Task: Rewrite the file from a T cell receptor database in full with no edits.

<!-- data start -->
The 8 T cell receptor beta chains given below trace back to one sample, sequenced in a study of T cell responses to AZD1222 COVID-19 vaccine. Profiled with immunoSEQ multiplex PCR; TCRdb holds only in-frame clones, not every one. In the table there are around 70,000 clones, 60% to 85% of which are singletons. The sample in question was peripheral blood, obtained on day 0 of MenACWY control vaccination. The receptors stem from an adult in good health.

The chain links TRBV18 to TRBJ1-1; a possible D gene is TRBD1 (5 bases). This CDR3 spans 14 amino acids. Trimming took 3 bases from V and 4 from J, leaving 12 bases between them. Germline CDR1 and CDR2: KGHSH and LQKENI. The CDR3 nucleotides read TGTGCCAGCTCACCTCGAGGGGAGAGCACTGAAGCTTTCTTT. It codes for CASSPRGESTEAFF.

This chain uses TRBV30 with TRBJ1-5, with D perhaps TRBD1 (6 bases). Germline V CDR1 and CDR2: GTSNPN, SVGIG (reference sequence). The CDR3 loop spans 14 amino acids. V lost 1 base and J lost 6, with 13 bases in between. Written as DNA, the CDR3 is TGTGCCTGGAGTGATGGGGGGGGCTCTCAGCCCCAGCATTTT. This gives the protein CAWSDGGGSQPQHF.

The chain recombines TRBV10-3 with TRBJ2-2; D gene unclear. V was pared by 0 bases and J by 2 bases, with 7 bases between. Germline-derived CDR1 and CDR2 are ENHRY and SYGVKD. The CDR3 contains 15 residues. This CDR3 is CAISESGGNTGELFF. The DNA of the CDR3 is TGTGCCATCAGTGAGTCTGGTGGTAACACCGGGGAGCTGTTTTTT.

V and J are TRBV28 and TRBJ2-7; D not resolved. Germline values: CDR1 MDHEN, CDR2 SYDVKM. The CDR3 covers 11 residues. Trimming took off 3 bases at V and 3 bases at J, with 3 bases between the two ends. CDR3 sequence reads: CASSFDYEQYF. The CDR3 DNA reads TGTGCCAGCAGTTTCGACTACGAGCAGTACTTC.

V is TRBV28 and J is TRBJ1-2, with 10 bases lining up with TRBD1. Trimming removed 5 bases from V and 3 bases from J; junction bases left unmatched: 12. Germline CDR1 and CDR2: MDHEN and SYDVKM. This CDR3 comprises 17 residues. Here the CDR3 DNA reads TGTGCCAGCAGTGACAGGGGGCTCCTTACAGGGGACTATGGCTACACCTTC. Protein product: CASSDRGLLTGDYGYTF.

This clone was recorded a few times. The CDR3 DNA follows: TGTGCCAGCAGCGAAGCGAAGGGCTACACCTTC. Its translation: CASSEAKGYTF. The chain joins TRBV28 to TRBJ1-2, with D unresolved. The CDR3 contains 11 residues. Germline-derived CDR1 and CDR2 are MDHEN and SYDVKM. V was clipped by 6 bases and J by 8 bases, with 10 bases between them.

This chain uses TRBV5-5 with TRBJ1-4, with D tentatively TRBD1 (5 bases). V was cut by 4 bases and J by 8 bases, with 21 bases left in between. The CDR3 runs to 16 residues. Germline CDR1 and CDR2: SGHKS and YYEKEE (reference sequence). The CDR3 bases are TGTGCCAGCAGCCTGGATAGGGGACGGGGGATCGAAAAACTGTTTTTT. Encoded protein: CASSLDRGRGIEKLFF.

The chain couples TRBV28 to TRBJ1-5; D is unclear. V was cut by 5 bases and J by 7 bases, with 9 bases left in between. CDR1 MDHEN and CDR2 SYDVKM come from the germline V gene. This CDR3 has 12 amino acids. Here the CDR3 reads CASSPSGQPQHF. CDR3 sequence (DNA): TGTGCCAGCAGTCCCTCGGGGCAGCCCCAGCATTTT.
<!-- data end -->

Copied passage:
The 8 T cell receptor beta chains given below trace back to one sample, sequenced in a study of T cell responses to AZD1222 COVID-19 vaccine. Profiled with immunoSEQ multiplex PCR; TCRdb holds only in-frame clones, not every one. In the table there are around 70,000 clones, 60% to 85% of which are singletons. The sample in question was peripheral blood, obtained on day 0 of MenACWY control vaccination. The receptors stem from an adult in good health.

The chain links TRBV18 to TRBJ1-1; a possible D gene is TRBD1 (5 bases). This CDR3 spans 14 amino acids. Trimming took 3 bases from V and 4 from J, leaving 12 bases between them. Germline CDR1 and CDR2: KGHSH and LQKENI. The CDR3 nucleotides read TGTGCCAGCTCACCTCGAGGGGAGAGCACTGAAGCTTTCTTT. It codes for CASSPRGESTEAFF.

This chain uses TRBV30 with TRBJ1-5, with D perhaps TRBD1 (6 bases). Germline V CDR1 and CDR2: GTSNPN, SVGIG (reference sequence). The CDR3 loop spans 14 amino acids. V lost 1 base and J lost 6, with 13 bases in between. Written as DNA, the CDR3 is TGTGCCTGGAGTGATGGGGGGGGCTCTCAGCCCCAGCATTTT. This gives the protein CAWSDGGGSQPQHF.

The chain recombines TRBV10-3 with TRBJ2-2; D gene unclear. V was pared by 0 bases and J by 2 bases, with 7 bases between. Germline-derived CDR1 and CDR2 are ENHRY and SYGVKD. The CDR3 contains 15 residues. This CDR3 is CAISESGGNTGELFF. The DNA of the CDR3 is TGTGCCATCAGTGAGTCTGGTGGTAACACCGGGGAGCTGTTTTTT.

V and J are TRBV28 and TRBJ2-7; D not resolved. Germline values: CDR1 MDHEN, CDR2 SYDVKM. The CDR3 covers 11 residues. Trimming took off 3 bases at V and 3 bases at J, with 3 bases between the two ends. CDR3 sequence reads: CASSFDYEQYF. The CDR3 DNA reads TGTGCCAGCAGTTTCGACTACGAGCAGTACTTC.

V is TRBV28 and J is TRBJ1-2, with 10 bases lining up with TRBD1. Trimming removed 5 bases from V and 3 bases from J; junction bases left unmatched: 12. Germline CDR1 and CDR2: MDHEN and SYDVKM. This CDR3 comprises 17 residues. Here the CDR3 DNA reads TGTGCCAGCAGTGACAGGGGGCTCCTTACAGGGGACTATGGCTACACCTTC. Protein product: CASSDRGLLTGDYGYTF.

This clone was recorded a few times. The CDR3 DNA follows: TGTGCCAGCAGCGAAGCGAAGGGCTACACCTTC. Its translation: CASSEAKGYTF. The chain joins TRBV28 to TRBJ1-2, with D unresolved. The CDR3 contains 11 residues. Germline-derived CDR1 and CDR2 are MDHEN and SYDVKM. V was clipped by 6 bases and J by 8 bases, with 10 bases between them.

This chain uses TRBV5-5 with TRBJ1-4, with D tentatively TRBD1 (5 bases). V was cut by 4 bases and J by 8 bases, with 21 bases left in between. The CDR3 runs to 16 residues. Germline CDR1 and CDR2: SGHKS and YYEKEE (reference sequence). The CDR3 bases are TGTGCCAGCAGCCTGGATAGGGGACGGGGGATCGAAAAACTGTTTTTT. Encoded protein: CASSLDRGRGIEKLFF.

The chain couples TRBV28 to TRBJ1-5; D is unclear. V was cut by 5 bases and J by 7 bases, with 9 bases left in between. CDR1 MDHEN and CDR2 SYDVKM come from the germline V gene. This CDR3 has 12 amino acids. Here the CDR3 reads CASSPSGQPQHF. CDR3 sequence (DNA): TGTGCCAGCAGTCCCTCGGGGCAGCCCCAGCATTTT.